Charles River Analytics Inc., developer of intelligent systems solutions, has received additional funding from the US Army to build a traumatic injury prediction mobile app. Ensemble Prediction for Combat Casualty Care (EPIC3) can reduce the number of preventable deaths from battlefield injuries by resolving the issues faced by medics in the field. The 29-month contract for EPIC3 is valued at $1 million.
Combat casualty care does not begin at the hospital; medics begin treating wounded Warfighters in the field at the point of injury. Wartime medics face countless challenges—each moment matters, and medics must screen for potentially life-threatening injuries in the most hostile environments.
To address these challenges, Charles River will design and develop the EPIC3 app to provide medics with a screening tool that quickly and accurately predicts traumatic injury and other patient outcomes.
“EPIC3 is a powerful app that makes lifesaving tasks easier for combat medics,” said Max Metzger, Principal Investigator on the EPIC3 effort. “It compiles diagnostic and treatment techniques from medical experts and the latest research, then presents medical alerts and treatment guidance in a simple interface tailored to the medic’s needs and skill level.”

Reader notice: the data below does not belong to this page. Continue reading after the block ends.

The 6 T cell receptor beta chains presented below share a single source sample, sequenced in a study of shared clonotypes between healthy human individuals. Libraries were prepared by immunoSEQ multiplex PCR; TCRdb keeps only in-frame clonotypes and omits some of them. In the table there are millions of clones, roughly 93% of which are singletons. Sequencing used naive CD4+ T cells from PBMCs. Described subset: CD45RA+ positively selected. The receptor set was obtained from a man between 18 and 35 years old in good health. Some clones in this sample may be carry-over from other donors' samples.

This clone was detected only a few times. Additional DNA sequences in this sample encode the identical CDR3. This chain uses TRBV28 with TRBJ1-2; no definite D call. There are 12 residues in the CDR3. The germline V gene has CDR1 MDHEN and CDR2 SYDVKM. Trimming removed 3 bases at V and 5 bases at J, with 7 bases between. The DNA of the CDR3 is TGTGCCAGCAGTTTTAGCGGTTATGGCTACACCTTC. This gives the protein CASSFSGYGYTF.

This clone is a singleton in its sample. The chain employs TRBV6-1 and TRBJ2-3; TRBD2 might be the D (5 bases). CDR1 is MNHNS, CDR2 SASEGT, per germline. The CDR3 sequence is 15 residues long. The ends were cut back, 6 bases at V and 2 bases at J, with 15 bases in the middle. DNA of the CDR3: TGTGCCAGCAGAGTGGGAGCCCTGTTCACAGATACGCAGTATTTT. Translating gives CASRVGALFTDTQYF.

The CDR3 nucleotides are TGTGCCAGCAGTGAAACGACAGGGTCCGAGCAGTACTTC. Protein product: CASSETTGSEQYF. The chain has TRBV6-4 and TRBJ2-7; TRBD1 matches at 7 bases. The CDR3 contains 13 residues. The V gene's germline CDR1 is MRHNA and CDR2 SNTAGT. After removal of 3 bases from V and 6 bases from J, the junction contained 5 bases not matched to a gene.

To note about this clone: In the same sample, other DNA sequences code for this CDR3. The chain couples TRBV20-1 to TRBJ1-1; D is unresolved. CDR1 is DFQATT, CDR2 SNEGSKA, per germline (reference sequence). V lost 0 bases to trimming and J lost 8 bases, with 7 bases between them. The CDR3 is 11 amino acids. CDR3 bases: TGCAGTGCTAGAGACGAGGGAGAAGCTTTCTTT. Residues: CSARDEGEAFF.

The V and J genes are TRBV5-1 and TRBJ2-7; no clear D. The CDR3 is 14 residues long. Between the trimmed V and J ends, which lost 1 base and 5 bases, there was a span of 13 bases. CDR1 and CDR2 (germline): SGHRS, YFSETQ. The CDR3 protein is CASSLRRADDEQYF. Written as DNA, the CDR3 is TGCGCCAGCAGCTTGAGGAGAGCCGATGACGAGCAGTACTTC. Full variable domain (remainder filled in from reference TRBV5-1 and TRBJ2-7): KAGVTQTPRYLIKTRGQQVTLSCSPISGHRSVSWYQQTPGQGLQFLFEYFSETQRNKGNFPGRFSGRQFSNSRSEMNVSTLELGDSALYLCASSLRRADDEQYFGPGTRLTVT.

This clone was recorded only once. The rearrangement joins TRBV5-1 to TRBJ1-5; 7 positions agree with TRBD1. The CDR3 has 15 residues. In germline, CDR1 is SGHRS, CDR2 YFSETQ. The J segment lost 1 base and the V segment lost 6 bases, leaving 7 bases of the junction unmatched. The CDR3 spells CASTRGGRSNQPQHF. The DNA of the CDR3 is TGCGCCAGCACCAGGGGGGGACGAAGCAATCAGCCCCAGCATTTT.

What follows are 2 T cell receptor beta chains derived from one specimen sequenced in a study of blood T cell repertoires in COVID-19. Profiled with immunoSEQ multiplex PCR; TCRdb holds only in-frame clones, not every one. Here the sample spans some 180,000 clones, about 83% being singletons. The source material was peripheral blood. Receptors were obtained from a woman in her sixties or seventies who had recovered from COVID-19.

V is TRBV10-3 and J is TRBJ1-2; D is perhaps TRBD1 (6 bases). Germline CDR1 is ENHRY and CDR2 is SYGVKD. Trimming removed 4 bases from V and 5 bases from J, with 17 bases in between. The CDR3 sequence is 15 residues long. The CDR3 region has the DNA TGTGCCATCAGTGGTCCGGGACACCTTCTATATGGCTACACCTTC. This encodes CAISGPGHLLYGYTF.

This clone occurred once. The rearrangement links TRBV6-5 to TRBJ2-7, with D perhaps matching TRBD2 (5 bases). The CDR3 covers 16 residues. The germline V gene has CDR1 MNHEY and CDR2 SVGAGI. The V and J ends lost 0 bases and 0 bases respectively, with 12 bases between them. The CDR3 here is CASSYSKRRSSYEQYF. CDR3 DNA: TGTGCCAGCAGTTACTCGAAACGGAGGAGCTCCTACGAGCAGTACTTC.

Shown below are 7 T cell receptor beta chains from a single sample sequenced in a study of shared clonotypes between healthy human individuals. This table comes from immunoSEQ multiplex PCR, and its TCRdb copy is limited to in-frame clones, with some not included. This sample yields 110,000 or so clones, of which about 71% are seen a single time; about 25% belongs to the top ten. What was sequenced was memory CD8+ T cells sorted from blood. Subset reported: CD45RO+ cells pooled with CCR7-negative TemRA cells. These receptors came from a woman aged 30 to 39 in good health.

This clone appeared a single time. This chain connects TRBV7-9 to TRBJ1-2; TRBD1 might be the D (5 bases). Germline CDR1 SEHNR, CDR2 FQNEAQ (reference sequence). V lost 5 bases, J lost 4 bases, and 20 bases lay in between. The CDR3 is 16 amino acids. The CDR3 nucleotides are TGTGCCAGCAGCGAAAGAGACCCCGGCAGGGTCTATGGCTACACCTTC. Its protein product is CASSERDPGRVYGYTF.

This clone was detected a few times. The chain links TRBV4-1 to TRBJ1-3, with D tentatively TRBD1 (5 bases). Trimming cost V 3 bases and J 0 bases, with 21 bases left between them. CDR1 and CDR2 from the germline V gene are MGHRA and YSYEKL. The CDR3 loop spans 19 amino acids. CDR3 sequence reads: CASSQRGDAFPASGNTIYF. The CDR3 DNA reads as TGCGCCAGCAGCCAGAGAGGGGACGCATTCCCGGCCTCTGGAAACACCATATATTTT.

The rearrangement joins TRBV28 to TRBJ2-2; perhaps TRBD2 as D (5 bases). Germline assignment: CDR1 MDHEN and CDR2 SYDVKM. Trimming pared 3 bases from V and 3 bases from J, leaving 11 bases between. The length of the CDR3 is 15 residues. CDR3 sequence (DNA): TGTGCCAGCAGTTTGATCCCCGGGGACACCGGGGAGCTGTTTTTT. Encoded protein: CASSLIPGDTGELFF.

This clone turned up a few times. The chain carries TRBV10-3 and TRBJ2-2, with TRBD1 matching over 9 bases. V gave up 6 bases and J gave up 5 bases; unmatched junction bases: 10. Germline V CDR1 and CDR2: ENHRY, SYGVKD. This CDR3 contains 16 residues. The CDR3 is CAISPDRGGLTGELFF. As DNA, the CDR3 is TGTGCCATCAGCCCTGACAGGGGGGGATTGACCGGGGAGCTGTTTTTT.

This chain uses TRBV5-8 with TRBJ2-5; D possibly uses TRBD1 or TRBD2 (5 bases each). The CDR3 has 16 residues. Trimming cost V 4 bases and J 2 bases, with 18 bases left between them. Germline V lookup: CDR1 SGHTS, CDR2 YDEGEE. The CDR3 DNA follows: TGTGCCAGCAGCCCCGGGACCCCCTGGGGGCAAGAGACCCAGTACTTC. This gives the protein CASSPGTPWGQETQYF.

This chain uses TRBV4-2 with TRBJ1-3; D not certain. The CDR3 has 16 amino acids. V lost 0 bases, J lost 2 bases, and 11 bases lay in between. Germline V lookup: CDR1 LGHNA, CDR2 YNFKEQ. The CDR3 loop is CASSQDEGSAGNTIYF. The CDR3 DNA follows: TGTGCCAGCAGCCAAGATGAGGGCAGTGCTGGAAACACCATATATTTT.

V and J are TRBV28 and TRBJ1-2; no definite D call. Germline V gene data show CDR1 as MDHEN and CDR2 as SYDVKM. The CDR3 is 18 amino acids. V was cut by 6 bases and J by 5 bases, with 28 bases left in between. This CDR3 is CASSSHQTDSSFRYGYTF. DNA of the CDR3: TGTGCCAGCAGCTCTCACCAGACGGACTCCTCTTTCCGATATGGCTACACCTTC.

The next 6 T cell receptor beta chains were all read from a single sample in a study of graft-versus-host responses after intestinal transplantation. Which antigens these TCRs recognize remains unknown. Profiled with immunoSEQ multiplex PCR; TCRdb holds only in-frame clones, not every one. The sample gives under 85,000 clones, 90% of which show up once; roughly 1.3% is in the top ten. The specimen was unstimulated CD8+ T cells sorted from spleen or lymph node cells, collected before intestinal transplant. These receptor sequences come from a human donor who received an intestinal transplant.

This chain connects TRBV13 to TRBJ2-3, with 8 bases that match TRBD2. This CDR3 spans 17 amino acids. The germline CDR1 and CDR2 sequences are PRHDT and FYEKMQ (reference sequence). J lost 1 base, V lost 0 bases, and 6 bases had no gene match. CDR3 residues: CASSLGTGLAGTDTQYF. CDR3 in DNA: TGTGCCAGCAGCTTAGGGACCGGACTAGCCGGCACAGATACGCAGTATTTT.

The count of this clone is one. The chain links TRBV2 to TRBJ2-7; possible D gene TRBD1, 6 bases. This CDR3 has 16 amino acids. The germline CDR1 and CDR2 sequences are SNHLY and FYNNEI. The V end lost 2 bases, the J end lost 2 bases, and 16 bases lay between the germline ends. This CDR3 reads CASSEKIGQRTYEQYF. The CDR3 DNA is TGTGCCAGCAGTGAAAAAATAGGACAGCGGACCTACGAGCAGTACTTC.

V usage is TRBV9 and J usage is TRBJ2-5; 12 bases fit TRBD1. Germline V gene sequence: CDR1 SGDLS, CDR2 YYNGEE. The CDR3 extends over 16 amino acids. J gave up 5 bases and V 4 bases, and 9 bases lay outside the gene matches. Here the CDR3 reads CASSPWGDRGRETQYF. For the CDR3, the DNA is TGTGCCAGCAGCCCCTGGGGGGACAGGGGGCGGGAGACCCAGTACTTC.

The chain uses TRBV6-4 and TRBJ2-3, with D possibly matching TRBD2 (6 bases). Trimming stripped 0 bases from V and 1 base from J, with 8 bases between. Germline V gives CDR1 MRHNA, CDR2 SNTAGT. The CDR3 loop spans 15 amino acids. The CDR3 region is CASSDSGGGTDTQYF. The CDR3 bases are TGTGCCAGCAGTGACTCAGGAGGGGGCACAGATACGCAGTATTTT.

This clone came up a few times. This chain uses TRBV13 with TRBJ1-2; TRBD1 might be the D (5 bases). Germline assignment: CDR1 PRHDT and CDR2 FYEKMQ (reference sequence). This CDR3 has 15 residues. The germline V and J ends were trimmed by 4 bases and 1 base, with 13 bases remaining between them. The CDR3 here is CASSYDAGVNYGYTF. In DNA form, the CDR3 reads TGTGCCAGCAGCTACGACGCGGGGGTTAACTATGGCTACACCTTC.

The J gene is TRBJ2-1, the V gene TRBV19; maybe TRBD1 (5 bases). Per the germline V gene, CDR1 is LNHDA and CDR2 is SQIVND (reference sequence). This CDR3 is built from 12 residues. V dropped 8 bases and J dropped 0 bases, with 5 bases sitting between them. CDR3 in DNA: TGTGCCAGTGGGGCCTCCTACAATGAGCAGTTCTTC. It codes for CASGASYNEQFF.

EPIC3 builds on other techniques and apps Charles River has developed to support Warfighters and predict traumatic injury, such as the TMT tourniquet training system and the PROMPTER training tool to improve battlefield first-aid skills. EPIC3 uses a unique combination of components and technologies, including a variety of machine learning techniques, the real-time processing of medical sensor data, and our Methodology for Annotating Skill Trees (MAST), model trauma treatment procedures.
EPIC3 is one of our Healthcare Support and Training efforts, which addresses medical skills training, therapy and decision support tools, as well as sensor and sensing technologies. We also developed the VITAMMINS medical simulation and tutoring system, and the STAT tablet-based training system, which presents a virtual patient in multiple trauma scenarios for efficient and effective learning, rehearsal, and assessment.
This work is supported by the US Army Medical Research and Materiel Command under Contract No.W81XWH-18-C-0008. The views, opinions and/or findings contained in this report are those of the author(s) and should not be construed as an official Department of the Army position, policy or decision unless so designated by other documentation. The appearance of Department of Defense imagery does not imply endorsement.